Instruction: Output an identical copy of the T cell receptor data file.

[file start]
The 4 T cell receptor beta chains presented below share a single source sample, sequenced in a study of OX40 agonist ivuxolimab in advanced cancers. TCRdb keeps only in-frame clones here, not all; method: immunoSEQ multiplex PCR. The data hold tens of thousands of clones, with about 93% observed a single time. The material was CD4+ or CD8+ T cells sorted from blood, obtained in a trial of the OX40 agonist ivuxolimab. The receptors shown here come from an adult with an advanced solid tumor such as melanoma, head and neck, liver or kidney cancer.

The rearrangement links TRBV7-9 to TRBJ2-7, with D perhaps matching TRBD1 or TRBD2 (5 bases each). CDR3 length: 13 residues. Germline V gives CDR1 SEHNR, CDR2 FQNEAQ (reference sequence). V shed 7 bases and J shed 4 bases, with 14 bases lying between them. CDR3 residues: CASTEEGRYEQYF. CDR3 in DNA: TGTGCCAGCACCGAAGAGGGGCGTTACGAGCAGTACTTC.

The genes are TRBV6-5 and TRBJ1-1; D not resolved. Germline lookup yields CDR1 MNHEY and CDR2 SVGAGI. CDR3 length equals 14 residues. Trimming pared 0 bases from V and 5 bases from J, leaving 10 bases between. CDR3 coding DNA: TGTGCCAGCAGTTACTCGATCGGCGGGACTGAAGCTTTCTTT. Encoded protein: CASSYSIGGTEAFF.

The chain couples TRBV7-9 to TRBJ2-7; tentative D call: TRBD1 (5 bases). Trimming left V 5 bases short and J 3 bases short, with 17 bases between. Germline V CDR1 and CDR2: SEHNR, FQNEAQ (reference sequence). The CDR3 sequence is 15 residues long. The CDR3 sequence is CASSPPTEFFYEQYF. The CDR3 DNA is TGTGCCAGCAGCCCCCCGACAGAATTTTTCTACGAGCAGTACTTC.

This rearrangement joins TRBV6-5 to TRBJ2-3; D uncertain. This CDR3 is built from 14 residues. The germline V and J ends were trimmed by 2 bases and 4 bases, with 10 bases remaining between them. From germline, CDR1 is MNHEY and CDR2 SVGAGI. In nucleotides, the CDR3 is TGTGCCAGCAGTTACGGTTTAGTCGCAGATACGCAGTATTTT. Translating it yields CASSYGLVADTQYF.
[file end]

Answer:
The 4 T cell receptor beta chains presented below share a single source sample, sequenced in a study of OX40 agonist ivuxolimab in advanced cancers. TCRdb keeps only in-frame clones here, not all; method: immunoSEQ multiplex PCR. The data hold tens of thousands of clones, with about 93% observed a single time. The material was CD4+ or CD8+ T cells sorted from blood, obtained in a trial of the OX40 agonist ivuxolimab. The receptors shown here come from an adult with an advanced solid tumor such as melanoma, head and neck, liver or kidney cancer.

The rearrangement links TRBV7-9 to TRBJ2-7, with D perhaps matching TRBD1 or TRBD2 (5 bases each). CDR3 length: 13 residues. Germline V gives CDR1 SEHNR, CDR2 FQNEAQ (reference sequence). V shed 7 bases and J shed 4 bases, with 14 bases lying between them. CDR3 residues: CASTEEGRYEQYF. CDR3 in DNA: TGTGCCAGCACCGAAGAGGGGCGTTACGAGCAGTACTTC.

The genes are TRBV6-5 and TRBJ1-1; D not resolved. Germline lookup yields CDR1 MNHEY and CDR2 SVGAGI. CDR3 length equals 14 residues. Trimming pared 0 bases from V and 5 bases from J, leaving 10 bases between. CDR3 coding DNA: TGTGCCAGCAGTTACTCGATCGGCGGGACTGAAGCTTTCTTT. Encoded protein: CASSYSIGGTEAFF.

The chain couples TRBV7-9 to TRBJ2-7; tentative D call: TRBD1 (5 bases). Trimming left V 5 bases short and J 3 bases short, with 17 bases between. Germline V CDR1 and CDR2: SEHNR, FQNEAQ (reference sequence). The CDR3 sequence is 15 residues long. The CDR3 sequence is CASSPPTEFFYEQYF. The CDR3 DNA is TGTGCCAGCAGCCCCCCGACAGAATTTTTCTACGAGCAGTACTTC.

This rearrangement joins TRBV6-5 to TRBJ2-3; D uncertain. This CDR3 is built from 14 residues. The germline V and J ends were trimmed by 2 bases and 4 bases, with 10 bases remaining between them. From germline, CDR1 is MNHEY and CDR2 SVGAGI. In nucleotides, the CDR3 is TGTGCCAGCAGTTACGGTTTAGTCGCAGATACGCAGTATTTT. Translating it yields CASSYGLVADTQYF.